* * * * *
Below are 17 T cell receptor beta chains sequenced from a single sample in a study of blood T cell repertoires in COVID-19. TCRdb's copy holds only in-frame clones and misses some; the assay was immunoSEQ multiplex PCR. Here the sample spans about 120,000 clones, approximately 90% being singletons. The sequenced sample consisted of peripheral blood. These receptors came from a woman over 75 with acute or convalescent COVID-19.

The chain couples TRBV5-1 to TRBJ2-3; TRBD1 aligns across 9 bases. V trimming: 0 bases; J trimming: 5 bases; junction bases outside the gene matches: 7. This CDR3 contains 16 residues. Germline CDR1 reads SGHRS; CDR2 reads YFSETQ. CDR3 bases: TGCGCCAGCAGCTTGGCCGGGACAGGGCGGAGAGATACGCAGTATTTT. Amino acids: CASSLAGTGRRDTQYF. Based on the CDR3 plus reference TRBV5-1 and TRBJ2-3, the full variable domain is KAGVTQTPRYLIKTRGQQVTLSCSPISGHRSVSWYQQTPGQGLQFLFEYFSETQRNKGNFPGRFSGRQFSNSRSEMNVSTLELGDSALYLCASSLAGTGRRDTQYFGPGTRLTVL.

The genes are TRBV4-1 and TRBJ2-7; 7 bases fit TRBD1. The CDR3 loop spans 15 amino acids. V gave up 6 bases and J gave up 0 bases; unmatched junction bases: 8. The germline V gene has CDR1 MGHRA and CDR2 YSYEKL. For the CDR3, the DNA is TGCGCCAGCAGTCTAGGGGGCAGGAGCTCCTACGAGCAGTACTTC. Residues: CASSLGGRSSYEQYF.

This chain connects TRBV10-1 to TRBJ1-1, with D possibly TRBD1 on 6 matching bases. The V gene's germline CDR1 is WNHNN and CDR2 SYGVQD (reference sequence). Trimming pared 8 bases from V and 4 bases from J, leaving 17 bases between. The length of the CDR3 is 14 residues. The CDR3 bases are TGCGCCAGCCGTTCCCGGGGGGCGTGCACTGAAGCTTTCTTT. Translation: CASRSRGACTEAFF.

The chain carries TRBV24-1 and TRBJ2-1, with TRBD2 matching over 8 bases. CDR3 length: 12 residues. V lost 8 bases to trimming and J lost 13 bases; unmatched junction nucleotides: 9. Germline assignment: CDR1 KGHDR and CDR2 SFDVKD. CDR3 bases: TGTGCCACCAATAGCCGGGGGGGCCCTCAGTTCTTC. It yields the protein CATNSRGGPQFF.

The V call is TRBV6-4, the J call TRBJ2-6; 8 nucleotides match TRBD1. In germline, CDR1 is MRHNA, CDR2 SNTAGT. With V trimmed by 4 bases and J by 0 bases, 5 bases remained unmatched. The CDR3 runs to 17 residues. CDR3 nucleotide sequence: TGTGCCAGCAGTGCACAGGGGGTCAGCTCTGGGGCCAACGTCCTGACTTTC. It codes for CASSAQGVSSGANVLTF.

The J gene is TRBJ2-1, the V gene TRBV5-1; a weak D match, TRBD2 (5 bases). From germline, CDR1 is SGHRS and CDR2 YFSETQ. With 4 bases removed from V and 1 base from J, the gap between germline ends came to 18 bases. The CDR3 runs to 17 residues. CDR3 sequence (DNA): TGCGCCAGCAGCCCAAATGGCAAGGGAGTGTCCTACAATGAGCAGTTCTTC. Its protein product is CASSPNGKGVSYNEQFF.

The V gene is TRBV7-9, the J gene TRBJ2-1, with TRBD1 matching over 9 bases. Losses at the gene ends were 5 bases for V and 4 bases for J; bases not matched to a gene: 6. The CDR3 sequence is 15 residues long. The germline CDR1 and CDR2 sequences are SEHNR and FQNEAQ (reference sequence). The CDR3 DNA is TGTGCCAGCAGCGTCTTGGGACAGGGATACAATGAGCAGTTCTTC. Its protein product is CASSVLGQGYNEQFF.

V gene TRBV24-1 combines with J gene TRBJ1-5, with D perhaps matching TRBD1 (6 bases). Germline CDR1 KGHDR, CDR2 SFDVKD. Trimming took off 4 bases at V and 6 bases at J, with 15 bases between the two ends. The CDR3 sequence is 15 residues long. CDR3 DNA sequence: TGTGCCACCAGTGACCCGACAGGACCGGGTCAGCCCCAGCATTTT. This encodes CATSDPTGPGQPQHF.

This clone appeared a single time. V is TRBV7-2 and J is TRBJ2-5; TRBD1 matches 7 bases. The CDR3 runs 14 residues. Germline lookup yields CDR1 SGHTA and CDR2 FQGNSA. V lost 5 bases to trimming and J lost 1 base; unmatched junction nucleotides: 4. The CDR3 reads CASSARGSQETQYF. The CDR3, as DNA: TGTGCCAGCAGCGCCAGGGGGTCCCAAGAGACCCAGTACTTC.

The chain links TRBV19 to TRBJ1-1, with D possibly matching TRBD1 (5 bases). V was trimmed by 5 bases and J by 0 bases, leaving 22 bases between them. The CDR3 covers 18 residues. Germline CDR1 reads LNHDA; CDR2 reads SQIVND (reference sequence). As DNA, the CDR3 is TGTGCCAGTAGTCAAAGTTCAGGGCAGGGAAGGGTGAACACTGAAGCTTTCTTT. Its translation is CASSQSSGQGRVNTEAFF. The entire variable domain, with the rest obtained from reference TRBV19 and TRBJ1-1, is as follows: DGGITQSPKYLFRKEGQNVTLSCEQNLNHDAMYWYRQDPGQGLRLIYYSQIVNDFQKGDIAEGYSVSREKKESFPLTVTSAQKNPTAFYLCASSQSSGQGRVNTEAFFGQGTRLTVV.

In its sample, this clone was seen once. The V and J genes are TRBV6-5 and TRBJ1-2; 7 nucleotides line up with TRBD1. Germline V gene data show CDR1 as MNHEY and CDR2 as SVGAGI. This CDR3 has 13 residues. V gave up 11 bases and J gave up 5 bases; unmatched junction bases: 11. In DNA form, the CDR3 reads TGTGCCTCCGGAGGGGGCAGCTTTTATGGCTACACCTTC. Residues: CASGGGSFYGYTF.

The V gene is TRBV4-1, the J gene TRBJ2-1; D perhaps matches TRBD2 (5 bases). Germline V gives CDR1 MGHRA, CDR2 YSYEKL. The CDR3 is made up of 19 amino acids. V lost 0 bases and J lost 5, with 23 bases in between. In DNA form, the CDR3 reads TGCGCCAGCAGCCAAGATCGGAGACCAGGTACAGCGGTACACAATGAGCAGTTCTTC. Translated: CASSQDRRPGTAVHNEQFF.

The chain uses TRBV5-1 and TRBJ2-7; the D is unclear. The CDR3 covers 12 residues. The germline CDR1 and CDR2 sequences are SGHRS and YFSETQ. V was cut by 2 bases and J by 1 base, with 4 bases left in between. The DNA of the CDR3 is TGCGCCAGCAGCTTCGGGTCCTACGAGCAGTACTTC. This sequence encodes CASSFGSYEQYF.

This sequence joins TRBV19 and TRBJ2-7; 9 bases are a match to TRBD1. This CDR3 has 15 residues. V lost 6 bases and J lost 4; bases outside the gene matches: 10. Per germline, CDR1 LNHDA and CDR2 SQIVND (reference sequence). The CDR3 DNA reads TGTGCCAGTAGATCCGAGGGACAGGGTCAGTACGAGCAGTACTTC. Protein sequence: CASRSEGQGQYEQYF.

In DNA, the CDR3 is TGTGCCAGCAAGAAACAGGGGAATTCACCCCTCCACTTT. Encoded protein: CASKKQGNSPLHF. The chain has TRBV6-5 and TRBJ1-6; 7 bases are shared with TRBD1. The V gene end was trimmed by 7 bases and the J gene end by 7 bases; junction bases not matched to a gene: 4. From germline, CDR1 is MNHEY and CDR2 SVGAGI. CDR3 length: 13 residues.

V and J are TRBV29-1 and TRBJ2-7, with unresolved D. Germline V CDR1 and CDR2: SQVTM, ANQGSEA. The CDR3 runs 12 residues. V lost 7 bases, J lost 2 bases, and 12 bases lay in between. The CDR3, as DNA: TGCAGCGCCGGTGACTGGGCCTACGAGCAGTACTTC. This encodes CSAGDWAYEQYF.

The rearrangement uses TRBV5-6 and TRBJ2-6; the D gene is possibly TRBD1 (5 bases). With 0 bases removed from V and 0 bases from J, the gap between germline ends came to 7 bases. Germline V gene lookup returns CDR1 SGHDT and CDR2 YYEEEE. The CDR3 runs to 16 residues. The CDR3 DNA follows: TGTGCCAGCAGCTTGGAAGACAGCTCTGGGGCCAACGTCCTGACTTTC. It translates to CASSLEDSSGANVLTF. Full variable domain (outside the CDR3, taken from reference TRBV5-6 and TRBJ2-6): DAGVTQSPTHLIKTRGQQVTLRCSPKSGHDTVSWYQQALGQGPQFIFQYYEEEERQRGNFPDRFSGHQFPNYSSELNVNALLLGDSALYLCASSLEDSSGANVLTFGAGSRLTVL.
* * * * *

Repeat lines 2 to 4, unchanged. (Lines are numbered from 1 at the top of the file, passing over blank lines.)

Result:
The chain couples TRBV5-1 to TRBJ2-3; TRBD1 aligns across 9 bases. V trimming: 0 bases; J trimming: 5 bases; junction bases outside the gene matches: 7. This CDR3 contains 16 residues. Germline CDR1 reads SGHRS; CDR2 reads YFSETQ. CDR3 bases: TGCGCCAGCAGCTTGGCCGGGACAGGGCGGAGAGATACGCAGTATTTT. Amino acids: CASSLAGTGRRDTQYF. Based on the CDR3 plus reference TRBV5-1 and TRBJ2-3, the full variable domain is KAGVTQTPRYLIKTRGQQVTLSCSPISGHRSVSWYQQTPGQGLQFLFEYFSETQRNKGNFPGRFSGRQFSNSRSEMNVSTLELGDSALYLCASSLAGTGRRDTQYFGPGTRLTVL.

The genes are TRBV4-1 and TRBJ2-7; 7 bases fit TRBD1. The CDR3 loop spans 15 amino acids. V gave up 6 bases and J gave up 0 bases; unmatched junction bases: 8. The germline V gene has CDR1 MGHRA and CDR2 YSYEKL. For the CDR3, the DNA is TGCGCCAGCAGTCTAGGGGGCAGGAGCTCCTACGAGCAGTACTTC. Residues: CASSLGGRSSYEQYF.

This chain connects TRBV10-1 to TRBJ1-1, with D possibly TRBD1 on 6 matching bases. The V gene's germline CDR1 is WNHNN and CDR2 SYGVQD (reference sequence). Trimming pared 8 bases from V and 4 bases from J, leaving 17 bases between. The length of the CDR3 is 14 residues. The CDR3 bases are TGCGCCAGCCGTTCCCGGGGGGCGTGCACTGAAGCTTTCTTT. Translation: CASRSRGACTEAFF.